You may not think the Arkansas Game and Fish Commission (AGFC) has a whole lot to do with canoeing, kayaking, or paddling. Surprisingly, it’s a big part of what they do. While AGFC does primarily deal with hunting and fishing, they also are all for preserving our beautiful waterways. Whether you’re canoeing, paddling, or kayaking, there are some great spots to float here in Arkansas and AGFC is ready to teach you the tips and tricks you need to become a kayaking connoisseur!
Trey Reid, AGFC spokesperson, told us that AGFC offers quite a bit of kayaking and paddling services that you can use to help you get up close and personal with the waterways around Arkansas. “We have Paddling 101 courses at our nature centers. We actually put a kayak out on dry ground and teach you how to get in and out of it safely without tipping the kayak over. We teach you how to steer, teach you the paddling strokes, and stuff like that.”
Sounds like a great weekend outing for a kayak-newbie. Don’t worry, though, they don’t always teach you how to kayak through your backyard. Some of the facilities, like the River Valley Nature Center in Fort Smith, offer kayaking courses that actually put you out on Wells Lake, just outside the facility. “We can actually put you in a boat, push you off, give you a life jacket and a paddle and help you get started.”
Okay, okay, so you don’t need the classes. You think you’ve got the hang of paddling already. That’s fine! If you want to skip the classes and go straight to the water there is the Arkansas Water Trails Program, a program designed to guide Arkansans through some of the prettiest water trails in the state. “We have some signs giving folks directions, basically blue medallions that you’ll find on trees to make sure you stay on the right path. We also have maps that you can download and use on your phone to follow some of these trails.”
Worried you might not have good cell service out there in the wilderness? No worries, AGFC has got you covered. You can screenshot or save the maps directly to your photo album so when your itch for adventure creeps in and you just want to get out there and get going, you don’t have to worry about getting lost.
Canoeing and kayaking provides some of the best ways to actually see wildlife up close because canoes and kayaks are so quiet. Instead of the crunch, crunch, crunch of leaves under your feet when you hike, or the monotone hum of the engine when you’re out on a motorboat, with canoeing, you just slide along the water, barely making a sound.
Still not convinced?
Well, canoeing, kayaking, and paddling have some great health benefits as well, in case you want to know the facts. Reid tells us about some of these health benefits: “Just being outside is a benefit to health. Studies have shown that being out there and enjoying nature, hearing birds sing, and having that quiet solitude is really good for your mental and physical health.” As far as physical benefits go, paddling isn’t easy work. Paddling is a great upper body work out and is really good for your core, too. There’s a reason they have a rowing team at the Olympics and a rowing machine at your gym. It’s serious business.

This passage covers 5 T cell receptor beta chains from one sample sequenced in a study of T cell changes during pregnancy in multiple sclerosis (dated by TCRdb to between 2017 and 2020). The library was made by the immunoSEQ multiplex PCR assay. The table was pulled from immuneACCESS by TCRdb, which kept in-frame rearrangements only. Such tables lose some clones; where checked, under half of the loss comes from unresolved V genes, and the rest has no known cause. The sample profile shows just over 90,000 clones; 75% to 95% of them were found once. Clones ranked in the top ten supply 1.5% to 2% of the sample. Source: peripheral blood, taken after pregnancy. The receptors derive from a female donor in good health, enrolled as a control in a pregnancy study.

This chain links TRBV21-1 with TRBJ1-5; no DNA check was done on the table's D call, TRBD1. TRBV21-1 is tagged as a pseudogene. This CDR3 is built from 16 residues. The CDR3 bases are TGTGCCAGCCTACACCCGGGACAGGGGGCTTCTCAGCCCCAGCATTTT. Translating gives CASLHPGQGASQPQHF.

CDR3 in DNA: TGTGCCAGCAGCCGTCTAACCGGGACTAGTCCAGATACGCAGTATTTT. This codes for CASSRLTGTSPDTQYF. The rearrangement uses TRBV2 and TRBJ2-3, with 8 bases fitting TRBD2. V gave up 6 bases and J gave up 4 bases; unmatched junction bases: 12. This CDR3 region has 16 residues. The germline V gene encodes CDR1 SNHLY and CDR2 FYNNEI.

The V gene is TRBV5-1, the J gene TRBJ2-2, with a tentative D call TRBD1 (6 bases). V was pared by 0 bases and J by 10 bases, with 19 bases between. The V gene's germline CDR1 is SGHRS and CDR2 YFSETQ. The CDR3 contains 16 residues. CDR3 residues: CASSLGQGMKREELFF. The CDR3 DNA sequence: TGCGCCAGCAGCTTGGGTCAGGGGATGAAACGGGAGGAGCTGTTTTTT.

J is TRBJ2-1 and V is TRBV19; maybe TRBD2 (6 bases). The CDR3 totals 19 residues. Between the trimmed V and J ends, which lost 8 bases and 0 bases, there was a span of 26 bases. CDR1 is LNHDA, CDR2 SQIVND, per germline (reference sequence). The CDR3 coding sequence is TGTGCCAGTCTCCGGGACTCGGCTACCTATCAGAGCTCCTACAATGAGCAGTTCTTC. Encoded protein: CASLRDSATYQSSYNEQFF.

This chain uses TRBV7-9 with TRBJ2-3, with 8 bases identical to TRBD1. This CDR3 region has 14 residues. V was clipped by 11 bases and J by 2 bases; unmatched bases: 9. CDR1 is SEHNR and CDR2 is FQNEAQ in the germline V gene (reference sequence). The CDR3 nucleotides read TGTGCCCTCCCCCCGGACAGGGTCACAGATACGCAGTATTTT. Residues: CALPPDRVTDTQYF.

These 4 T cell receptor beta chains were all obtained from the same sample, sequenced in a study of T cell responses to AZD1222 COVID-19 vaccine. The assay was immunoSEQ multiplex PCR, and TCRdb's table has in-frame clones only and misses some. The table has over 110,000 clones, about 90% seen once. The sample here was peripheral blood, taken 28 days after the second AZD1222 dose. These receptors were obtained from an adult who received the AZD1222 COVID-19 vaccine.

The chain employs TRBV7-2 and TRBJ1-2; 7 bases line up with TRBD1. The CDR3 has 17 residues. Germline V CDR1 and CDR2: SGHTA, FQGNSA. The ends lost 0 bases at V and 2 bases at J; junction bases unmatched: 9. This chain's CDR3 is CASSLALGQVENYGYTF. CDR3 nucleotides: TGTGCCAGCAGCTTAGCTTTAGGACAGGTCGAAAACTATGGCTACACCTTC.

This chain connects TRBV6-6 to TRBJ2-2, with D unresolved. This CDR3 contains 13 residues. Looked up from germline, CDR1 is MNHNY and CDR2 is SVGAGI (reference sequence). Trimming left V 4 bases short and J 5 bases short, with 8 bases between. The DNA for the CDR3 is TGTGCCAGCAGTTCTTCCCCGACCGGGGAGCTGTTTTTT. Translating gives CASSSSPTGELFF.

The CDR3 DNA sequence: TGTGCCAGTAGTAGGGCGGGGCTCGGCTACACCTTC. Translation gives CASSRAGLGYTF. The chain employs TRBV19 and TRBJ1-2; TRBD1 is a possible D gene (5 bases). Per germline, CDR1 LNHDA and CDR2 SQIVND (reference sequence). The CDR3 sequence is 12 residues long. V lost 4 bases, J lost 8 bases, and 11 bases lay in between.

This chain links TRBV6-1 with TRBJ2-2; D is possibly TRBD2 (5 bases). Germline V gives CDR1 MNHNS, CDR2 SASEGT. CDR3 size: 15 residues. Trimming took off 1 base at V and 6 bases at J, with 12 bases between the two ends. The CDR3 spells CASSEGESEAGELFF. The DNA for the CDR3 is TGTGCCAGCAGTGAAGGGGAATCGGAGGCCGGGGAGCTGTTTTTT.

Whether you’re paddling just to get out on the water, or paddling to see the wildlife, it’s important to stay safe and stay safe the right way. “I would definitely encourage folks to wear life jackets,” Reid adds. “You have to have one in the boat. It’s a law.” You’re not required to actually wear the life jacket if you’re over 12, but hey, a little extra safety won’t hurt, especially when you’re floating down some of the white-water sections of the waterways here in Arkansas. Some places can get pretty treacherous, so wear that life jacket. There are life jackets out there specifically designed for kayaking and canoeing that are thinner and more comfortable while also providing you with the safety you need in case of a total wipeout on the water.
Safety doesn’t just stop there though, Reid warns. “Paddle within your capabilities. Be aware of the conditions as well. If we've had a big rain event, it may not be the best time for a beginner to get out. And again, sign up for a class.” AGFC isn’t the only organization that offers canoeing and paddling classes. Do some quick research for local paddling classes near you, and you’re bound to find something.
If you’re not going to take a class, though, just don’t overdo it. “As canoeing and kayaking have grown immensely over the past decade, there have been a few incidents where people were kind of doing things outside of their ability or didn’t know enough about the body of water they were on. Know your abilities and learn what to do before you get out there.”
Whenever you’re ready to get going, here’s a few of the best places to paddle in Arkansas:
- Buffalo River (People come from all over the country to experience the Buffalo. They actually are celebrating their 50th anniversary this year, so that’s even more incentive to get out there and experience history.)
- Washington River (Mount Ida)
- Caddo River (Near Ouachita Mountains)
- Kings River (Northern Arkansas)
- Maumelle River (toward the west end of Lake Maumelle)
- Two Rivers Park (Pinnacle Mountain State Park down to Two Rivers Park)
For more river trails near you, feel free to check out agfc.org. Click on the Arkansas Water Trails link.